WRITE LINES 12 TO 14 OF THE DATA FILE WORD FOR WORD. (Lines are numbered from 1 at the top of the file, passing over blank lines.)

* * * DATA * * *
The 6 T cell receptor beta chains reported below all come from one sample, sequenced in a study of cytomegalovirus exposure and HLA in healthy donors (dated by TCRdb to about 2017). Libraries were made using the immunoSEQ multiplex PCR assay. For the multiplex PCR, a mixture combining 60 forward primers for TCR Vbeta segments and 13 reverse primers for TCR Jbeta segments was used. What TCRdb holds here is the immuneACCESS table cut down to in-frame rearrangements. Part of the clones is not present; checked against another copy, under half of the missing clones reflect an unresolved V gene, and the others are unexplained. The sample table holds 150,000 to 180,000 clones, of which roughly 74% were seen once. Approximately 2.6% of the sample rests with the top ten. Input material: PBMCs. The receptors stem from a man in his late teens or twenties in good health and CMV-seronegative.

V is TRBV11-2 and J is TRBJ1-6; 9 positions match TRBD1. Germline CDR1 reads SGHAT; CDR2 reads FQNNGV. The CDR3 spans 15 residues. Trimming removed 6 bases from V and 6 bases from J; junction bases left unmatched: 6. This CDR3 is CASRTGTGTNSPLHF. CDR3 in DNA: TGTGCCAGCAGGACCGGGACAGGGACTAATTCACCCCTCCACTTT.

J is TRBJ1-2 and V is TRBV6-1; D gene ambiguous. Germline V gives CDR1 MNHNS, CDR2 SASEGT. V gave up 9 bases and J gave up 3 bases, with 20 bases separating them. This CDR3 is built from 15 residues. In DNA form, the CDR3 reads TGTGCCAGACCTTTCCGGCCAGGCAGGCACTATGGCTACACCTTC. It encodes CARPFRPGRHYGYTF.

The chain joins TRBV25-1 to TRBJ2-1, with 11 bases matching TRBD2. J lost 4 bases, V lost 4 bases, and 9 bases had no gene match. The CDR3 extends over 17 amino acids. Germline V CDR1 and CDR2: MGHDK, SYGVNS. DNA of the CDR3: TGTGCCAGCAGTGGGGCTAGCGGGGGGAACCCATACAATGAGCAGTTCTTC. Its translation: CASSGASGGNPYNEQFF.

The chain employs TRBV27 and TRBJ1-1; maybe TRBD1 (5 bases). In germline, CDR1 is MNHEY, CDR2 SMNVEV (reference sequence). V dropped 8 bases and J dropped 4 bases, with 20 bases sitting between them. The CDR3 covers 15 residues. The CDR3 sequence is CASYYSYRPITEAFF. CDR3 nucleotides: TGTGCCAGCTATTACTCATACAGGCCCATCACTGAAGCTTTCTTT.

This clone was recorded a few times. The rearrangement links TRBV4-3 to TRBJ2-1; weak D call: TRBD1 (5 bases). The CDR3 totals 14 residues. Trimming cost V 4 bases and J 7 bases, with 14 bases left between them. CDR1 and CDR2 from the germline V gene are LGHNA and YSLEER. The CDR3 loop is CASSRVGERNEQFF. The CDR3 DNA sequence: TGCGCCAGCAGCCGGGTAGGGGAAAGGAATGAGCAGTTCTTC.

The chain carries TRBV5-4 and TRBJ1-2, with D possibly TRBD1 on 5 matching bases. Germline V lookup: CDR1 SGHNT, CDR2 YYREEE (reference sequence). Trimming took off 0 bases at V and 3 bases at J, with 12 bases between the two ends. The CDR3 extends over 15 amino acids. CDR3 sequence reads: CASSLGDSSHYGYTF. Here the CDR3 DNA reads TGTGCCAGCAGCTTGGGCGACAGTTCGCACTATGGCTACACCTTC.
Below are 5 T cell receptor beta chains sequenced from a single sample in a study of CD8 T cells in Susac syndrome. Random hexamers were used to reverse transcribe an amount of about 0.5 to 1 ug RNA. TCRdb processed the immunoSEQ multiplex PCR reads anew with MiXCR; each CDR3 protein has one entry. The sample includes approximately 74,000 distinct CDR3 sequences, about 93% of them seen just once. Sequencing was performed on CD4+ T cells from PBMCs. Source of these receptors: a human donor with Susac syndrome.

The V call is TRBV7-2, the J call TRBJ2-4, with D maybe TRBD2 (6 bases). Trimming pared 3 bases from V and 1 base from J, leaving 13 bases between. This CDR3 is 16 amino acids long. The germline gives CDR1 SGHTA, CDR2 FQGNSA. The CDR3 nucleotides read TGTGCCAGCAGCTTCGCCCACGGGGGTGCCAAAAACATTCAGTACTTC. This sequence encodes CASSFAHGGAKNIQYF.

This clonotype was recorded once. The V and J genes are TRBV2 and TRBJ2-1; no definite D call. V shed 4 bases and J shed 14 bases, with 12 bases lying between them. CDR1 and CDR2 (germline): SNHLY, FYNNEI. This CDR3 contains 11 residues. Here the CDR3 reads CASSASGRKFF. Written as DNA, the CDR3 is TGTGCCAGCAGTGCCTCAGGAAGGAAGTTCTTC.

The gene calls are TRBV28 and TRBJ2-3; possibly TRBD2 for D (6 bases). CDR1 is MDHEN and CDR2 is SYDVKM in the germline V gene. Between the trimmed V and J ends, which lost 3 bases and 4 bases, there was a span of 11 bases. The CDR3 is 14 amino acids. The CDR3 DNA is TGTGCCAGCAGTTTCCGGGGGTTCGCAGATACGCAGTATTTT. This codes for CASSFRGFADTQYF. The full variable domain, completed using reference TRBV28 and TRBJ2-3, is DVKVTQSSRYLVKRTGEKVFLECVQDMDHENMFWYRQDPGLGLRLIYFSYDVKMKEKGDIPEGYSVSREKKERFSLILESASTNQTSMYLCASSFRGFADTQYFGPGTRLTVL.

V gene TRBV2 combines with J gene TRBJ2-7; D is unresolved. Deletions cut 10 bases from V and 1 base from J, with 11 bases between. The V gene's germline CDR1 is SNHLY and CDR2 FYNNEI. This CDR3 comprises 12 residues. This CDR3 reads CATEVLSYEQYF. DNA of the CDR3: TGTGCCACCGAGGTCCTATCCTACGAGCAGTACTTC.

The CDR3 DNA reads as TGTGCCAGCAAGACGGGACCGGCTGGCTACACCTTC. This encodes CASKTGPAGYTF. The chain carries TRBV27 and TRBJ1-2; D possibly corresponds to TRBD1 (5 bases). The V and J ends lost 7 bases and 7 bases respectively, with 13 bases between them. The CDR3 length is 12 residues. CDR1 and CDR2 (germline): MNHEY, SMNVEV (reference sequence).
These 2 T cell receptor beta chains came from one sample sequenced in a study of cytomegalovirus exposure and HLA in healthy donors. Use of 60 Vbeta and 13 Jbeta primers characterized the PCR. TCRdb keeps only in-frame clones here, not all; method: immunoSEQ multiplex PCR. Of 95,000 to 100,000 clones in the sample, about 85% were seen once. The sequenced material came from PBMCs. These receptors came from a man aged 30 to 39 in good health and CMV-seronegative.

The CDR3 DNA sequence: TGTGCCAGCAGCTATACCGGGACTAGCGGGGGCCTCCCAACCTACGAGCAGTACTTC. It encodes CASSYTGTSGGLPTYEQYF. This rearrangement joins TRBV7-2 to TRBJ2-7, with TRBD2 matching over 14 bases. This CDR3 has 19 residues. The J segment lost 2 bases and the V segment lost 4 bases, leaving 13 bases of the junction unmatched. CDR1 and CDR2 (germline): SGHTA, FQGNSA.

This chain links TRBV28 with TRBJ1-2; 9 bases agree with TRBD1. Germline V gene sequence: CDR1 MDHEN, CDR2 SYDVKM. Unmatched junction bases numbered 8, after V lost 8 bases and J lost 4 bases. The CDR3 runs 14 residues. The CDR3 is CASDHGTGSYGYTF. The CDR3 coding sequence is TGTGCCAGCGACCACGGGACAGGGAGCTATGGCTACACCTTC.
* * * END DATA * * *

V gene TRBV2 combines with J gene TRBJ2-7; D is unresolved. Deletions cut 10 bases from V and 1 base from J, with 11 bases between. The V gene's germline CDR1 is SNHLY and CDR2 FYNNEI. This CDR3 comprises 12 residues. This CDR3 reads CATEVLSYEQYF. DNA of the CDR3: TGTGCCACCGAGGTCCTATCCTACGAGCAGTACTTC.

The CDR3 DNA reads as TGTGCCAGCAAGACGGGACCGGCTGGCTACACCTTC. This encodes CASKTGPAGYTF. The chain carries TRBV27 and TRBJ1-2; D possibly corresponds to TRBD1 (5 bases). The V and J ends lost 7 bases and 7 bases respectively, with 13 bases between them. The CDR3 length is 12 residues. CDR1 and CDR2 (germline): MNHEY, SMNVEV (reference sequence).
These 2 T cell receptor beta chains came from one sample sequenced in a study of cytomegalovirus exposure and HLA in healthy donors. Use of 60 Vbeta and 13 Jbeta primers characterized the PCR. TCRdb keeps only in-frame clones here, not all; method: immunoSEQ multiplex PCR. Of 95,000 to 100,000 clones in the sample, about 85% were seen once. The sequenced material came from PBMCs. These receptors came from a man aged 30 to 39 in good health and CMV-seronegative.